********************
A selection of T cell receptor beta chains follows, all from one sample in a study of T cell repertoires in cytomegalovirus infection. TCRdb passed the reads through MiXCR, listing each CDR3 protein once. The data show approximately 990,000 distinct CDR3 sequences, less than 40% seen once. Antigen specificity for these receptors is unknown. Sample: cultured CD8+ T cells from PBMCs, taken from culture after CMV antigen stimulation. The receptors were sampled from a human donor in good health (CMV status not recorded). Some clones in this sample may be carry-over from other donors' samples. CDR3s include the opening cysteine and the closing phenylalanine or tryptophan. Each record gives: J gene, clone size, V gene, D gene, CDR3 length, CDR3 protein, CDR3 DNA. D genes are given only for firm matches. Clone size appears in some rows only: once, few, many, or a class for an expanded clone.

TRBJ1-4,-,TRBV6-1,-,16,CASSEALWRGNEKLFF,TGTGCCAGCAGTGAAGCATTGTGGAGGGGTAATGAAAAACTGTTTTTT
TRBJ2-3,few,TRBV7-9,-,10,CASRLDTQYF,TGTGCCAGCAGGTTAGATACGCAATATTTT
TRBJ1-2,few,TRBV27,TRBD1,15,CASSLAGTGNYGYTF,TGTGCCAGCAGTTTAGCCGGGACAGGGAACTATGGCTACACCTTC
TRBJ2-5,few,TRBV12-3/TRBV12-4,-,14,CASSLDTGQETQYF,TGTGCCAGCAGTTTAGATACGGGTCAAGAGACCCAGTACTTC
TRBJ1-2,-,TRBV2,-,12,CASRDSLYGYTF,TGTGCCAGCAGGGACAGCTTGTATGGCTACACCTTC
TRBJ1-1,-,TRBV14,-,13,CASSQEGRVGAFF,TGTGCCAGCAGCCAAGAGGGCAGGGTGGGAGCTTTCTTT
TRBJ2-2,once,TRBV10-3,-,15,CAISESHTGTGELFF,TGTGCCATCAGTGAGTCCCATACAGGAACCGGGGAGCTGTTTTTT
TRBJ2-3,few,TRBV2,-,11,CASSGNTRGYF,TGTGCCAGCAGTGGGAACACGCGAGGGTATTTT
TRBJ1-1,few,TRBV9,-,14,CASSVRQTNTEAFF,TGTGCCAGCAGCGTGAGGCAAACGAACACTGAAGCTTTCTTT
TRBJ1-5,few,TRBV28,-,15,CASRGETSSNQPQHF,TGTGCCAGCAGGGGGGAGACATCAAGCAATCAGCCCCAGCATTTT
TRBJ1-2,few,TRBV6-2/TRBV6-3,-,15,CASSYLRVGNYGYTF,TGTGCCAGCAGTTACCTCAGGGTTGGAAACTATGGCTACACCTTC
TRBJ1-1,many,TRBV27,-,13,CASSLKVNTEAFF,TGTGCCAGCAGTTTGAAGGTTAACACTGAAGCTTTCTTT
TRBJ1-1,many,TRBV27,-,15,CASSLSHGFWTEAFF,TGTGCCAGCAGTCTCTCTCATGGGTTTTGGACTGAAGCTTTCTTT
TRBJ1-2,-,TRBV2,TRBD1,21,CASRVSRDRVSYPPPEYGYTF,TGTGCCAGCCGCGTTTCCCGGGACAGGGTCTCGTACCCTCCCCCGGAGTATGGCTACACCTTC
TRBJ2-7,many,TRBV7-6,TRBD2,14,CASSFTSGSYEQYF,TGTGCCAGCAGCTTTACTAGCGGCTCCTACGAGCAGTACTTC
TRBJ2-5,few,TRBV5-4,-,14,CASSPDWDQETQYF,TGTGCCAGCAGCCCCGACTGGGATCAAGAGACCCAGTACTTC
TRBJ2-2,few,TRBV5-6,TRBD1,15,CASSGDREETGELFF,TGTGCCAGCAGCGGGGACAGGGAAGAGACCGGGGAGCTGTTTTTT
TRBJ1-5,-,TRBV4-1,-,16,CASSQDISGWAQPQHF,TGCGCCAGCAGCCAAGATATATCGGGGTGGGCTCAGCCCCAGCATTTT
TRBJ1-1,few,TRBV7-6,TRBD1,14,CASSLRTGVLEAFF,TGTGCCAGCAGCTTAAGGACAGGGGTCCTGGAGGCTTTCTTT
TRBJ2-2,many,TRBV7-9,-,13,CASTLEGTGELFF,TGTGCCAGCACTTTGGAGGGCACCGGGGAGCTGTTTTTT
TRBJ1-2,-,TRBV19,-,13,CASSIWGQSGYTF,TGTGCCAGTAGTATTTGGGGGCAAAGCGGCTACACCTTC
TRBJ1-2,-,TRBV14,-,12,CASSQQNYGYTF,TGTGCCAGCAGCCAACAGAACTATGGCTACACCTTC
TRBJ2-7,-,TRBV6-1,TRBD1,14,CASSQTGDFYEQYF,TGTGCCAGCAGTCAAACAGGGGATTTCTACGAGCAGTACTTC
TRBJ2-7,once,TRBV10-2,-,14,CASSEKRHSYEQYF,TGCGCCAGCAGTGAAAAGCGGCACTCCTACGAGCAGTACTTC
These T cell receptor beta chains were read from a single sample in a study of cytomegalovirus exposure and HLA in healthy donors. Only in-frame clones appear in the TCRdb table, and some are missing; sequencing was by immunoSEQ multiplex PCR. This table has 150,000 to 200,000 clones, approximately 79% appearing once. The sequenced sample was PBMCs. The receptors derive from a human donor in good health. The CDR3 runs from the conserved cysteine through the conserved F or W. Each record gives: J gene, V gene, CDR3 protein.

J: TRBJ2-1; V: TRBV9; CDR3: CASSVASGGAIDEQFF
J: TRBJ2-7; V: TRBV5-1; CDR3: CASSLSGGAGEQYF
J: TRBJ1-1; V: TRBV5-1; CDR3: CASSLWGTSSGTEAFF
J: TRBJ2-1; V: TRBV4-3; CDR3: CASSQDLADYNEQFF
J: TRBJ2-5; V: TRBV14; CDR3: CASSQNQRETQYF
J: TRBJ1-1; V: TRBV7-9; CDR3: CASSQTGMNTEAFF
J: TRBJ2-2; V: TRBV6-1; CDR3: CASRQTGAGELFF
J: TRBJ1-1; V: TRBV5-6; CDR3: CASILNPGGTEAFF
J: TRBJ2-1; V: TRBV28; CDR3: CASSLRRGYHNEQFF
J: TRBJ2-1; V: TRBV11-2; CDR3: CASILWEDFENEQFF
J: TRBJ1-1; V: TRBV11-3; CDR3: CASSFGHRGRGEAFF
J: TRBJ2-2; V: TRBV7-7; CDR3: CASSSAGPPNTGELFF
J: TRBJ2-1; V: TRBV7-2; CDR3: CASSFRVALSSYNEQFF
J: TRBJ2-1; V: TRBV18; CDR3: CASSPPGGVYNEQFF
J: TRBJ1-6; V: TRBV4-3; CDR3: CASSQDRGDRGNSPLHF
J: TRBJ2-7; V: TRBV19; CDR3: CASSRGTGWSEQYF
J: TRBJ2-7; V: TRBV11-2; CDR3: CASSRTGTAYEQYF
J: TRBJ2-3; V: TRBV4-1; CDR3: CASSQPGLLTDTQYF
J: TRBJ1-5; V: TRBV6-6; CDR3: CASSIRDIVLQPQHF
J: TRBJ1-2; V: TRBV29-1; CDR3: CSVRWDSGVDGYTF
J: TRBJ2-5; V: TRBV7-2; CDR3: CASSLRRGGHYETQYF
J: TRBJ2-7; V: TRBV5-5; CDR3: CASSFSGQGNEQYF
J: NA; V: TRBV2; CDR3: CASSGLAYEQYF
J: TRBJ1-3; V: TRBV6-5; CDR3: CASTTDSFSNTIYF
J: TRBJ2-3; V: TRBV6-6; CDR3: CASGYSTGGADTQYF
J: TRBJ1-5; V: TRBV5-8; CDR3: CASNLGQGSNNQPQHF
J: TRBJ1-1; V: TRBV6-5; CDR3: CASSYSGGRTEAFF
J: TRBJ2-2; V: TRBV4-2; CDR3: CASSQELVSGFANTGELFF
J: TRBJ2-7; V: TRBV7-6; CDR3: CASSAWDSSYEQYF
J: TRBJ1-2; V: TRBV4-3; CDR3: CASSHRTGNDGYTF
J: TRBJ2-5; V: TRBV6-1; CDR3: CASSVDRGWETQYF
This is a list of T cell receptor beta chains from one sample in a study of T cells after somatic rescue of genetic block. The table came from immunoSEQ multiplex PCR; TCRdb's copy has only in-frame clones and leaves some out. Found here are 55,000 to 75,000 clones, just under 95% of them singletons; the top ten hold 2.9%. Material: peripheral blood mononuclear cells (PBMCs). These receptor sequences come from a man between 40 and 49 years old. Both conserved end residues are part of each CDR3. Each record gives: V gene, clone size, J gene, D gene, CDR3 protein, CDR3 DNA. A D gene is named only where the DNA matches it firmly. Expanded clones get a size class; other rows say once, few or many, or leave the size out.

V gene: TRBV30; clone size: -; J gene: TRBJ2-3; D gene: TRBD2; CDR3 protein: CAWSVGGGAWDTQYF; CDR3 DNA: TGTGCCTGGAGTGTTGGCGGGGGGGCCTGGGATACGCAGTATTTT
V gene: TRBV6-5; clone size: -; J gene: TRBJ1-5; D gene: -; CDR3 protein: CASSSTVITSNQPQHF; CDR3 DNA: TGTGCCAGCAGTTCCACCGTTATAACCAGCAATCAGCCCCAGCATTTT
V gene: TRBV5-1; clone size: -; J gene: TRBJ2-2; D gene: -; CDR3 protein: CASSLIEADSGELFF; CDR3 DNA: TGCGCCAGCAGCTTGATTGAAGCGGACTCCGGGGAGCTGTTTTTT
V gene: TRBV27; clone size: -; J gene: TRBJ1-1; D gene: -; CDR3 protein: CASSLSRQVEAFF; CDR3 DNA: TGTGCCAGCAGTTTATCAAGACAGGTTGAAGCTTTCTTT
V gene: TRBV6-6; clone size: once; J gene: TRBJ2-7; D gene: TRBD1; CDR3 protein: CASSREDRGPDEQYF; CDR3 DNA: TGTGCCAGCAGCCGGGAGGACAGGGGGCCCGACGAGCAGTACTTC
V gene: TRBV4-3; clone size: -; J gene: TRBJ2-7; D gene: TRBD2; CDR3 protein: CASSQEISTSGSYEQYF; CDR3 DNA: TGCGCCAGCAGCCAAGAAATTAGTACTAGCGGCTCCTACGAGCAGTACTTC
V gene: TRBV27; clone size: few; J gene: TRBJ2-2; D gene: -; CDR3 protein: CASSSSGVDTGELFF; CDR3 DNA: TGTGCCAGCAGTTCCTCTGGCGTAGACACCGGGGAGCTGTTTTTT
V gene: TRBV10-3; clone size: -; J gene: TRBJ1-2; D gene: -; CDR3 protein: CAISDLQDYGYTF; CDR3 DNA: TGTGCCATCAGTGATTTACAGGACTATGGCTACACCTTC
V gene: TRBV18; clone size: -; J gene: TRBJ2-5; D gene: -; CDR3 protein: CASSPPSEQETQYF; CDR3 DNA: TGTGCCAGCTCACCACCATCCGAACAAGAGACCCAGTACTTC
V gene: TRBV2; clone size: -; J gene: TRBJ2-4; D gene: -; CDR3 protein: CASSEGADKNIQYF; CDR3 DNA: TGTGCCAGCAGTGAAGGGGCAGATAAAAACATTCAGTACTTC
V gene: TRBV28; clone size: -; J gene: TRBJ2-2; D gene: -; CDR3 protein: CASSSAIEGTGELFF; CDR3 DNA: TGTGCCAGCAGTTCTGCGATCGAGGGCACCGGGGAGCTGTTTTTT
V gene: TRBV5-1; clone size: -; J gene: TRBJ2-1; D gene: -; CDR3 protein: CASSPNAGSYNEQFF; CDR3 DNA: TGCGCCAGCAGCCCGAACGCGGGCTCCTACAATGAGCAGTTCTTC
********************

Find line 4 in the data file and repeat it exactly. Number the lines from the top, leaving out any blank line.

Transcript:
TRBJ1-2,few,TRBV27,TRBD1,15,CASSLAGTGNYGYTF,TGTGCCAGCAGTTTAGCCGGGACAGGGAACTATGGCTACACCTTC